If you are learning a skill right now, stop for a moment. I’d like you to take a moment to analyze what you’re doing and what you’re aiming at in the long run. It often happens that we get excited to learn a new skill but soon forget its underlying purpose. We end up asking ourselves, “Why am I learning this skill?” We lose focus. Whether or not it’s your chief purpose in life, it’s important that you’re clear about what it is that you’re trying to accomplish.
Say you’re learning Spanish—but for what specific reason are you doing it? Well, to learn how to speak Spanish, of course. Good. But if you want to maintain consistency and prevent dropping the endeavor, you need to define your goals more clearly. While learning Spanish for the sake of learning the language definitely sounds rational, as a mental stimulus it is too ambiguous and often fails to provide long-lasting motivation.
You may have heard that emotions are not rational, and in most cases, they completely dethrone rational thought. Now, motivation is an emotion. Once you lose motivation, it can be demanding to regain it. And when you have unclear goals, it doesn’t take much to lose focus and motivation when you don’t see any tangible results. You might be putting a lot of effort into learning Spanish but you are probably not going to be speaking fluent Spanish even after a couple of months of intensive studying. It’s important to keep this goal in the background, but you should also come up with better defined and more realistic goals that you can more clearly see the progress of.
Let’s continue having Spanish as an example. Surely you would have something else in mind except just learning it. Maybe you would like to be able to pepper your conversations with some of the local lingo when visiting Valencia or Havana. Or you might want to pursue learning Spanish for the sake of appreciating the texts of Gabriel García Márquez or Cervantes in the original language.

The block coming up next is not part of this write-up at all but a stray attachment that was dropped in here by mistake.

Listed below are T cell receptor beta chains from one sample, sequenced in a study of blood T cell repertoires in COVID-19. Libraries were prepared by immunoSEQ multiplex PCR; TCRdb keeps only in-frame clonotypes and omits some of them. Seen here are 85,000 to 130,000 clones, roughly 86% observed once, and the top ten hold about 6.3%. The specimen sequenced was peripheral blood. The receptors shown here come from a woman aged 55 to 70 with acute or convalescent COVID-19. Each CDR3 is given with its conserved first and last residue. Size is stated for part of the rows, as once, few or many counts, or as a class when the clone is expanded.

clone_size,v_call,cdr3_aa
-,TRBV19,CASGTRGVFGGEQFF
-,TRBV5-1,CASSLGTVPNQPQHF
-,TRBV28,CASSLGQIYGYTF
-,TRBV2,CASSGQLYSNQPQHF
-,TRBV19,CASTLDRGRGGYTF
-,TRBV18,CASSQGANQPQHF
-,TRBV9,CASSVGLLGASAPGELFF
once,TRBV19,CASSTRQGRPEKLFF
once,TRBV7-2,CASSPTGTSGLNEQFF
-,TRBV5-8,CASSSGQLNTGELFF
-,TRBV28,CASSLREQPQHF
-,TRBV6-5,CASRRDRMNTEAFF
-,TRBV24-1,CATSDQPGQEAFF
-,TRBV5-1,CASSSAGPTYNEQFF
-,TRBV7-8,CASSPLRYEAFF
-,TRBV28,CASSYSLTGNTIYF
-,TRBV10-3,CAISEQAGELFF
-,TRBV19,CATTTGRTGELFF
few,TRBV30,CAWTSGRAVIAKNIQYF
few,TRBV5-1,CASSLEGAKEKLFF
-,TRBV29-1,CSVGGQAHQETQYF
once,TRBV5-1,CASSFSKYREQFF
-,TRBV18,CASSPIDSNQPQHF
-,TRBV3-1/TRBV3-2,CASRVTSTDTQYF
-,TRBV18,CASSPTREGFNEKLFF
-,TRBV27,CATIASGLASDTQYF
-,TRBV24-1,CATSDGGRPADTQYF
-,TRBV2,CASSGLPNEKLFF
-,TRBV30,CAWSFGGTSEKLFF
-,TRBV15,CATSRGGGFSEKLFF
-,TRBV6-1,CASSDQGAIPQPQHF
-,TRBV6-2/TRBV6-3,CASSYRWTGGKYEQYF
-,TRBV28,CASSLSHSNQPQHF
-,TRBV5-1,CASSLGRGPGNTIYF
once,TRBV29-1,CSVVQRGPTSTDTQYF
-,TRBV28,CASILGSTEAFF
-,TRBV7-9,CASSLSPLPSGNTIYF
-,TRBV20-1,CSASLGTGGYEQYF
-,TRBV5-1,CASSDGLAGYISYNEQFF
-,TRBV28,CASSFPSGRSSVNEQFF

You should learn to define realistic goals. Compare the following statements, and see if your current goals relate to either one.
- I want to learn how to speak basic Spanish.
- I want to learn how to greet people in Spanish.
As you can see, even a slight modification can make a big difference. The first statement is obviously too unclear to serve as a realistic goal. What is “basic Spanish” anyway? Does it mean that you know how to say hello and goodbye; or should you also know something about sentence structure and the difference between male and female articles? I would say the second statement is more realistic because as a goal it is more exact and also much easier to fulfill. Stick with goals that can be attained within a realistic period of time.
Instead of “I want to learn Spanish” say, “First, I’d like to learn five Spanish phrases that I can use every day when meeting people.”
So when you’ve defined clearly what you want out of your endeavor, keep those goals organized, and try to work toward completing them. It would be too big a task to just focus on “learning Spanish,” so you should primarily focus on completing goals that are the building blocks that eventually get you to “learn Spanish”.